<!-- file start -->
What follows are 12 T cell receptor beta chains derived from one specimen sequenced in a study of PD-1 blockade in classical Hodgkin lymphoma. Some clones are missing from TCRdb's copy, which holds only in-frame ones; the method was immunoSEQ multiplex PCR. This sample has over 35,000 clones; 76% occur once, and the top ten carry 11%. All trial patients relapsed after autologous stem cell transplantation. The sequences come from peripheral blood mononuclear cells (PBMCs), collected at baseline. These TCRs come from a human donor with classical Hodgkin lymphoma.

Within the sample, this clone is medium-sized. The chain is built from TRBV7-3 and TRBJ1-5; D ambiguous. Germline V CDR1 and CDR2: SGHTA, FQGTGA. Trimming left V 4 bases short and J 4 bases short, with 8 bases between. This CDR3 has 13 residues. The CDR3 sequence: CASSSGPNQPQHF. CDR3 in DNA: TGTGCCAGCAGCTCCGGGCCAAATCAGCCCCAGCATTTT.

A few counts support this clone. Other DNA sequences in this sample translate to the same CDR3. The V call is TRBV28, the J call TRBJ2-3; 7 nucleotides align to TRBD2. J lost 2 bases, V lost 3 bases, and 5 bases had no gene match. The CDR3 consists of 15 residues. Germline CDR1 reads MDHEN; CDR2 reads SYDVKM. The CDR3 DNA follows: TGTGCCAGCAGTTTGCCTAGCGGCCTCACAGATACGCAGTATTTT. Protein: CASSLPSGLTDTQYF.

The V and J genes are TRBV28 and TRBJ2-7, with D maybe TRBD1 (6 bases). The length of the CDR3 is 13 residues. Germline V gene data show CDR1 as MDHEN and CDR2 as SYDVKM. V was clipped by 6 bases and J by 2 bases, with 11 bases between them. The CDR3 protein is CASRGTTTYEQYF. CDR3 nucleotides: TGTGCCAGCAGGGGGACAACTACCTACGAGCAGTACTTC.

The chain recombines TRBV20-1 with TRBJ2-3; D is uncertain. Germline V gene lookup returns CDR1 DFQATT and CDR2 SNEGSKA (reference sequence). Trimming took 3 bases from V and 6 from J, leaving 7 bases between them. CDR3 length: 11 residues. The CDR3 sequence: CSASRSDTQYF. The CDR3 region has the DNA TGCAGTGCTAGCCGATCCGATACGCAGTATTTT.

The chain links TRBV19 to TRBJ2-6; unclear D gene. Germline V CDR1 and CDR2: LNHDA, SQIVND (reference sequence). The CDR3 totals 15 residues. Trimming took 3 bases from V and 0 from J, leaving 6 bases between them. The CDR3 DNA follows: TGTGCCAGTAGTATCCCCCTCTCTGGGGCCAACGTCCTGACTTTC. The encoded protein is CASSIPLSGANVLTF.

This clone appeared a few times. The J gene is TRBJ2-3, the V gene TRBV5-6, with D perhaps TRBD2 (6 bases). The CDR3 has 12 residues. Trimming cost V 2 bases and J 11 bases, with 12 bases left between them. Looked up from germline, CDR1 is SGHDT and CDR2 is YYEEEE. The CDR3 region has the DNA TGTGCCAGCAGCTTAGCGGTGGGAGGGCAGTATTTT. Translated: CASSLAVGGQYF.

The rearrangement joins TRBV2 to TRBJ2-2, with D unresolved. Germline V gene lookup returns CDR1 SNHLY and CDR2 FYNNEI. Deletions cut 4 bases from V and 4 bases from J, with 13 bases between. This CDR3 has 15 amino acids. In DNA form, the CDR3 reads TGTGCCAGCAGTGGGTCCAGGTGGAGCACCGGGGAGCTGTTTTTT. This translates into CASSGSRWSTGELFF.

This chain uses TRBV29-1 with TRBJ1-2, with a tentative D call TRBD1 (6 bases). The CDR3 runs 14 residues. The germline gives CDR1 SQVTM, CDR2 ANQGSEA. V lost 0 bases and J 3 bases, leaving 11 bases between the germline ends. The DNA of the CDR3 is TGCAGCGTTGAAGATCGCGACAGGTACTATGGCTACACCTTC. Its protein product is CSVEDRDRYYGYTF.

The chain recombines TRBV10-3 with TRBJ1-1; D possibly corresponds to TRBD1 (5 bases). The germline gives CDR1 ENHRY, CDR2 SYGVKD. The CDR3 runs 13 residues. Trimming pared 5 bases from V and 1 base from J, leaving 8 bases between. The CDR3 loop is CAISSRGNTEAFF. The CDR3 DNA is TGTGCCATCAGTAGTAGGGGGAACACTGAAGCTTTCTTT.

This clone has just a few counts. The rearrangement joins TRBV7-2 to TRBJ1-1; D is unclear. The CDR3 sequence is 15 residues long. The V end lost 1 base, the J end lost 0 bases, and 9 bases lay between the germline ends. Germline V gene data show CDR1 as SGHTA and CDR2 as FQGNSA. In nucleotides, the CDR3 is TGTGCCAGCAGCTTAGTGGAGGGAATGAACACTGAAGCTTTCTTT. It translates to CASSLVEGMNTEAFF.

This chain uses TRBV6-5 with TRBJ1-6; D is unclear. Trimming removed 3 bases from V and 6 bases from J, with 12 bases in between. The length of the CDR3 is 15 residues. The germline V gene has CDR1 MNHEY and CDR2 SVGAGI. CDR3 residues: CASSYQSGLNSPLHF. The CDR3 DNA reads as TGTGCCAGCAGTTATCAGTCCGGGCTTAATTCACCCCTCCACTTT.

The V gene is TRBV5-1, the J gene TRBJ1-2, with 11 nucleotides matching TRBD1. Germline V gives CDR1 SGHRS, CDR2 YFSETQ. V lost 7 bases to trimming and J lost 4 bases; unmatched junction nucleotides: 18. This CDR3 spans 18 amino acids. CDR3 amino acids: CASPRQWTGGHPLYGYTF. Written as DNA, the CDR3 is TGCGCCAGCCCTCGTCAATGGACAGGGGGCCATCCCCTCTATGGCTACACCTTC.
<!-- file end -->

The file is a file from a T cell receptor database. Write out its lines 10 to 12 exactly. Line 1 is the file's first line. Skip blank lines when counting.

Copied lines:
The chain recombines TRBV10-3 with TRBJ1-1; D possibly corresponds to TRBD1 (5 bases). The germline gives CDR1 ENHRY, CDR2 SYGVKD. The CDR3 runs 13 residues. Trimming pared 5 bases from V and 1 base from J, leaving 8 bases between. The CDR3 loop is CAISSRGNTEAFF. The CDR3 DNA is TGTGCCATCAGTAGTAGGGGGAACACTGAAGCTTTCTTT.

This clone has just a few counts. The rearrangement joins TRBV7-2 to TRBJ1-1; D is unclear. The CDR3 sequence is 15 residues long. The V end lost 1 base, the J end lost 0 bases, and 9 bases lay between the germline ends. Germline V gene data show CDR1 as SGHTA and CDR2 as FQGNSA. In nucleotides, the CDR3 is TGTGCCAGCAGCTTAGTGGAGGGAATGAACACTGAAGCTTTCTTT. It translates to CASSLVEGMNTEAFF.

This chain uses TRBV6-5 with TRBJ1-6; D is unclear. Trimming removed 3 bases from V and 6 bases from J, with 12 bases in between. The length of the CDR3 is 15 residues. The germline V gene has CDR1 MNHEY and CDR2 SVGAGI. CDR3 residues: CASSYQSGLNSPLHF. The CDR3 DNA reads as TGTGCCAGCAGTTATCAGTCCGGGCTTAATTCACCCCTCCACTTT.